DIRECTIONS: Start the night before by mixing up dry rub for the chicken breasts. Mix equal parts of the onion powder, garlic powder, thyme, and oregano. If you can find it, a brand called SPICE CLASSICS, sold in most grocery stores, offers a premix shaker of “Italian Seasoning” which is the perfect mix of the thyme and oregano. Trim chicken breasts of any unwanted fat oR skin if needed. Rub the chicken with the dry mixture and refrigerate overnight. Next, take enough mayonnaise for each sandwich that you intend to make, and add the minced garlic. Mix about two or three cloves or more if desired. Refrigerate overnight. Preheat your grill for direct grilling (350 degrees) leaving a cool spot. While the grill heats up, precook your bacon and let cool (can use microwave bacon.) Next lightly butter and toast buns on a griddle like you would a grilled cheese sandwich and set aside. Slice your tomato and rip your lettuce if you like slices or shred if you prefer. Once preheated, grill your chicken until cooked thoroughly. You want the chicken to reach an internal temp of 165 degrees. Sear the chicken on both sides. I prefer a slice of apple wood smoked cheddar or Colby-jack. When the cheese is melted, it is time to build your sandwich. Slather some garlic mayo on the bun, a slice of lettuce and tomato, and two strips of bacon, all on top of your grilled chicken.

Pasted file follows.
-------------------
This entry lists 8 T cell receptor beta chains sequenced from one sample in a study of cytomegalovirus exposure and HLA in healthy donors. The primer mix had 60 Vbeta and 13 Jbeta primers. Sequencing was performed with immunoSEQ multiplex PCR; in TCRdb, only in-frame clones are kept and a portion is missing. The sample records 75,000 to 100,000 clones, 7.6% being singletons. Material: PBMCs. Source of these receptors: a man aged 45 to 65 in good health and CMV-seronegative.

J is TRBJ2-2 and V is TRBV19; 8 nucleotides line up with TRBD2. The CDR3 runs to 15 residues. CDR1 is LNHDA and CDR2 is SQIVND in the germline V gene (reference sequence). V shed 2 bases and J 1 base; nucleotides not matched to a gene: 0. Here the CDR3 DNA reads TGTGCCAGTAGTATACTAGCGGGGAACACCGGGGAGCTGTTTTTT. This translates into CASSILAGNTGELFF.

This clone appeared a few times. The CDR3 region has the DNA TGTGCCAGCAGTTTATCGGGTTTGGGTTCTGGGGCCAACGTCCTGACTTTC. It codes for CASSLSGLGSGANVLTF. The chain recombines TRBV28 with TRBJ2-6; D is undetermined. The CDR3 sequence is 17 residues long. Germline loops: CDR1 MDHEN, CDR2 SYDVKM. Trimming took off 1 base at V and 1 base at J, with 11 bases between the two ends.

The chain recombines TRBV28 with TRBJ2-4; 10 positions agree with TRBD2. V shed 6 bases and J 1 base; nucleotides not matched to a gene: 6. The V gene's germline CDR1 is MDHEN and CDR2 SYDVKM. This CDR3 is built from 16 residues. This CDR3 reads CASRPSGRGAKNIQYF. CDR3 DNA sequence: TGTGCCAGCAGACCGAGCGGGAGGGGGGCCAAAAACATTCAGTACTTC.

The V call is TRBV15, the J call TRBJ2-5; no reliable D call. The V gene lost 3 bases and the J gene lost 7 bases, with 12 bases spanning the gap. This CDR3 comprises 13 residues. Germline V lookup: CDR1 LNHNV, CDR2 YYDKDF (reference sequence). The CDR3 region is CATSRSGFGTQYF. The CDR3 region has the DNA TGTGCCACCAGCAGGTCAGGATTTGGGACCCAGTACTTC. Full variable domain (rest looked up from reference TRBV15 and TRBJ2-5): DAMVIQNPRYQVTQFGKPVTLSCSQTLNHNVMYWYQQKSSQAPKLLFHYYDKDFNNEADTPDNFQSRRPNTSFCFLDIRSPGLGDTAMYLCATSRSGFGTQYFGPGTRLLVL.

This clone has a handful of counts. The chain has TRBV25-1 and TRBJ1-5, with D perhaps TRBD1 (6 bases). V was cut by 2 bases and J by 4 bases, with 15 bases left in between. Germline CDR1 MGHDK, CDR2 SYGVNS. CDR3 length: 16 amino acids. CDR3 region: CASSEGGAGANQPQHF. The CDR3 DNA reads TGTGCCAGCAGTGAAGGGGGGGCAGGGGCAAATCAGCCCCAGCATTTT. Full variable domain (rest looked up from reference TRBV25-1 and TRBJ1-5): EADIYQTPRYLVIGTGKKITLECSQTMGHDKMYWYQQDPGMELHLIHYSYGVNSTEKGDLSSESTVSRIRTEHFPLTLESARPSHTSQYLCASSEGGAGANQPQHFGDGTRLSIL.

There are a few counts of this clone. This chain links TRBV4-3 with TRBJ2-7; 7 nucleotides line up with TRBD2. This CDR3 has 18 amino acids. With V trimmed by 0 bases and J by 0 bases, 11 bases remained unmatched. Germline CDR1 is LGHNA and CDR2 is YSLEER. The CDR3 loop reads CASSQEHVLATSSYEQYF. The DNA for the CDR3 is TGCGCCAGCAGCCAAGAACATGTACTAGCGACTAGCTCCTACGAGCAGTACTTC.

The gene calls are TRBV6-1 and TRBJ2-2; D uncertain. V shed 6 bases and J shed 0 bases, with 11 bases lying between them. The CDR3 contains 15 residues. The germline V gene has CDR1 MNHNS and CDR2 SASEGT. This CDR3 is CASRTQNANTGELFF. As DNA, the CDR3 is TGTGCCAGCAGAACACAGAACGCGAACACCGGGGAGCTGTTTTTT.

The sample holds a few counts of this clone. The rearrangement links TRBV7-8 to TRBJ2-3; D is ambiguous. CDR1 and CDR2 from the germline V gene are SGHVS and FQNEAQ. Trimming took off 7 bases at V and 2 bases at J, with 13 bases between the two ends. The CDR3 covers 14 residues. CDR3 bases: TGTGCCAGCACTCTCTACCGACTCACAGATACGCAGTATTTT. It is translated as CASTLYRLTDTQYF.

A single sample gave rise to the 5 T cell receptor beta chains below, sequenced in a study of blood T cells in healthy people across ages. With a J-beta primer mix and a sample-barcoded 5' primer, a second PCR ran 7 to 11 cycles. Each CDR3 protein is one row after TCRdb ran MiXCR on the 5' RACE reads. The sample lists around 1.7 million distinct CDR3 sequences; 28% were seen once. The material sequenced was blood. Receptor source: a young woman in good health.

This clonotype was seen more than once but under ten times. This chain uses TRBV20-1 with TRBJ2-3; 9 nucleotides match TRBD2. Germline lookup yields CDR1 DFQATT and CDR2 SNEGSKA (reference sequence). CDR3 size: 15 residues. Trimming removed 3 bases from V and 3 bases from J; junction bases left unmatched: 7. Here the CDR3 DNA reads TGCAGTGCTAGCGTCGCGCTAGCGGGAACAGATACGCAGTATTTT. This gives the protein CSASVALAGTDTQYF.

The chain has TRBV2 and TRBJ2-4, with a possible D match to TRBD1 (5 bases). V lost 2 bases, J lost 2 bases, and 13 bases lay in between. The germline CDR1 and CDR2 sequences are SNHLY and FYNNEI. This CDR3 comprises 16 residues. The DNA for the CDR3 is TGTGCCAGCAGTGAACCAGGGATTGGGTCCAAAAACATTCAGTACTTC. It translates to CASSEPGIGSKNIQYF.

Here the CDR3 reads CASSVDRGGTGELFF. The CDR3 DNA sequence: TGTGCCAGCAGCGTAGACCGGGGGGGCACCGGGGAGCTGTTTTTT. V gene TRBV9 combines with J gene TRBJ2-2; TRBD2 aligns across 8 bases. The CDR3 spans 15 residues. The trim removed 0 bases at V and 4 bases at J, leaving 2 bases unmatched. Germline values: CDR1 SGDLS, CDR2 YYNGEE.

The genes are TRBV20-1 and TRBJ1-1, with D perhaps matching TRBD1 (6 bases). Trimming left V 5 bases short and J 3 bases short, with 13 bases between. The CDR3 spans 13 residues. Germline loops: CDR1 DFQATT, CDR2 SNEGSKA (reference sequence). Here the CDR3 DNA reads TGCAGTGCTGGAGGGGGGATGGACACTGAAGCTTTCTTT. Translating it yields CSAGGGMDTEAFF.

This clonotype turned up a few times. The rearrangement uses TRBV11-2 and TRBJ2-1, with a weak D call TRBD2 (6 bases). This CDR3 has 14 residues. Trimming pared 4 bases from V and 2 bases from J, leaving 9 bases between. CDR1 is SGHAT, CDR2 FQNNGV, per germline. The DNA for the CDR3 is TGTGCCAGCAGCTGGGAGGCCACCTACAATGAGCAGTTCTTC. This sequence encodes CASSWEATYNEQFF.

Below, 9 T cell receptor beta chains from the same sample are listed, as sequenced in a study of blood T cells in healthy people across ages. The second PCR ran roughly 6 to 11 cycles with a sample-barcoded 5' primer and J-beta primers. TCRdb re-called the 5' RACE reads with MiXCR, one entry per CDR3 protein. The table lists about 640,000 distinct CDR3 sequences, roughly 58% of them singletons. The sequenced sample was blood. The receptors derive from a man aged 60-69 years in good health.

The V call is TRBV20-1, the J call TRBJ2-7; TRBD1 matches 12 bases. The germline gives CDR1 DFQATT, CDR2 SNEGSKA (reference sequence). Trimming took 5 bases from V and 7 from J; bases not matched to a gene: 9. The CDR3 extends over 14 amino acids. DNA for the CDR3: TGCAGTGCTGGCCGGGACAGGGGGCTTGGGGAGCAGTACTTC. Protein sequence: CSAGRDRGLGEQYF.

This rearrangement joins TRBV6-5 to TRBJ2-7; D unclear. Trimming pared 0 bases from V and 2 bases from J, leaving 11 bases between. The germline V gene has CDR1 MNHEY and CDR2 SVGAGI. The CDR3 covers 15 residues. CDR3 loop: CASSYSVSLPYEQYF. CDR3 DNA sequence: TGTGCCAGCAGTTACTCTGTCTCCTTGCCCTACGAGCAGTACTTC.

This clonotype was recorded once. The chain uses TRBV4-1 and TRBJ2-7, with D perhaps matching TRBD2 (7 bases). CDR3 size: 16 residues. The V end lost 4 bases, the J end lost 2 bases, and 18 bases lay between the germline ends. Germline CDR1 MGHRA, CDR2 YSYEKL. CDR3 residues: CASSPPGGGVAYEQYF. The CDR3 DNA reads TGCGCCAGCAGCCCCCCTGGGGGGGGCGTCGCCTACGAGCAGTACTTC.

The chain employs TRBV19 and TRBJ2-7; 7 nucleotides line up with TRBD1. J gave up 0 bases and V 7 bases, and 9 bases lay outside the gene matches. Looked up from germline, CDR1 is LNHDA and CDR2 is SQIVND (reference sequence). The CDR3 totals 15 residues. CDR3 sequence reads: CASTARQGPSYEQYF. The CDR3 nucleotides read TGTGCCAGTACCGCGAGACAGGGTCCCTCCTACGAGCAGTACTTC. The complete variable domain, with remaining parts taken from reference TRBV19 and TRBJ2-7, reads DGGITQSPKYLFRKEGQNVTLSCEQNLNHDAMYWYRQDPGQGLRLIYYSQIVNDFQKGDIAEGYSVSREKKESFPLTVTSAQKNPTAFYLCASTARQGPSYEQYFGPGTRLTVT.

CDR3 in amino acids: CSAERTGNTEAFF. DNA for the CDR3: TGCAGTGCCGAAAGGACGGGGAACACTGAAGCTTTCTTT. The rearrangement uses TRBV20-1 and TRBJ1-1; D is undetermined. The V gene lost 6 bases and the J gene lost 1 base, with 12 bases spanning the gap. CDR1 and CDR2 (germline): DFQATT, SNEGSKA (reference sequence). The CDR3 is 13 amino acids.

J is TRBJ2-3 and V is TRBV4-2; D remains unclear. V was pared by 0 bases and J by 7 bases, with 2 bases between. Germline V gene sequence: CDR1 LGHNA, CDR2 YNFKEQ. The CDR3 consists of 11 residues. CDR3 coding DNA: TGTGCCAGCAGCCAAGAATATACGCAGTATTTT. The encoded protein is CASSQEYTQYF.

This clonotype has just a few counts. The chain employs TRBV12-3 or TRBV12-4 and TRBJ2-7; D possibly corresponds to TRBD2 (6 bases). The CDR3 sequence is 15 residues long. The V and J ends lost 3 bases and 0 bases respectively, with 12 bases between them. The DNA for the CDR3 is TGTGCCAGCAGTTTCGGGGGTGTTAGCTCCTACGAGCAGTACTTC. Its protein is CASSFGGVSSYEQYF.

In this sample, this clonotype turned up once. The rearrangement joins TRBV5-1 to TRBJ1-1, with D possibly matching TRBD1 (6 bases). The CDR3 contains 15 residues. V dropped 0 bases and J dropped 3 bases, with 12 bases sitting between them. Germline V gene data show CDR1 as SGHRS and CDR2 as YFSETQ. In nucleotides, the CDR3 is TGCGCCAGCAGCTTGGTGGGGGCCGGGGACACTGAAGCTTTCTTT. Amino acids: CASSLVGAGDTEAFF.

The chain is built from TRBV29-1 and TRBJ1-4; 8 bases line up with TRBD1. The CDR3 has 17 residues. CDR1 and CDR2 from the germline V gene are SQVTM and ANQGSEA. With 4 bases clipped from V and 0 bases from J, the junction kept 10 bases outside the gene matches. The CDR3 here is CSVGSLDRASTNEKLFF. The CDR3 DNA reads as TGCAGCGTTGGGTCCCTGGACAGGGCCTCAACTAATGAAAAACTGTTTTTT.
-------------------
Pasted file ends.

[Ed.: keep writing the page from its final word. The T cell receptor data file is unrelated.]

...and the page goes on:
Source: J.P. Roe

Barbecue  Pork on Buns

2 pound pork loin roast, boneless

1 onion, chopped

3/4 cup cola carbonated beverage

3/4 cup barbecue sauce

8 sandwich buns

DIRECTIONS: Combine all ingredients except buns in a 4-quart slow-cooker; cook, covered, on high for 5-6 hours, until very tender. Drain and slice or shred pork; serve on buns with additional barbecue sauce, if desired.

Serves 8

Source: National Pork Board (

BLT Club Sandwiches

12 strips bacon, cooked

12 slices whole wheat bread

1/2 cup mayonnaise, reduced-fat

4 leaves lettuce

2 large tomatoes, cored, each sliced into 6 slices

DIRECTIONS: Spread 1 slice bread with 1/2 tablespoon mayonnaise; top with a lettuce leaf. Spread 1/2 tablespoons mayonnaise on each side of another bread slice; place on lettuce. Top with 3 slices tomato and 3 strips bacon. Spread a third slice of bread with 1/2 tablespoons mayonnaise. Invert bread on bacon and press down gently. Cut each sandwich in half or in quarters.

Serves 4.

Source: National Pork Board (

2 pound pork loin roast, boneless
1 onion, chopped
3/4 cup cola carbonated beverage
3/4 cup barbecue sauce
8 sandwich buns

Cooking Directions

Combine all ingredients except buns in a 4-quart slow-cooker; cook, covered, on high for 5-6 hours, until very tender. Drain and slice or shred pork; serve on buns with additional barbecue sauce, if desidered.

Serves 8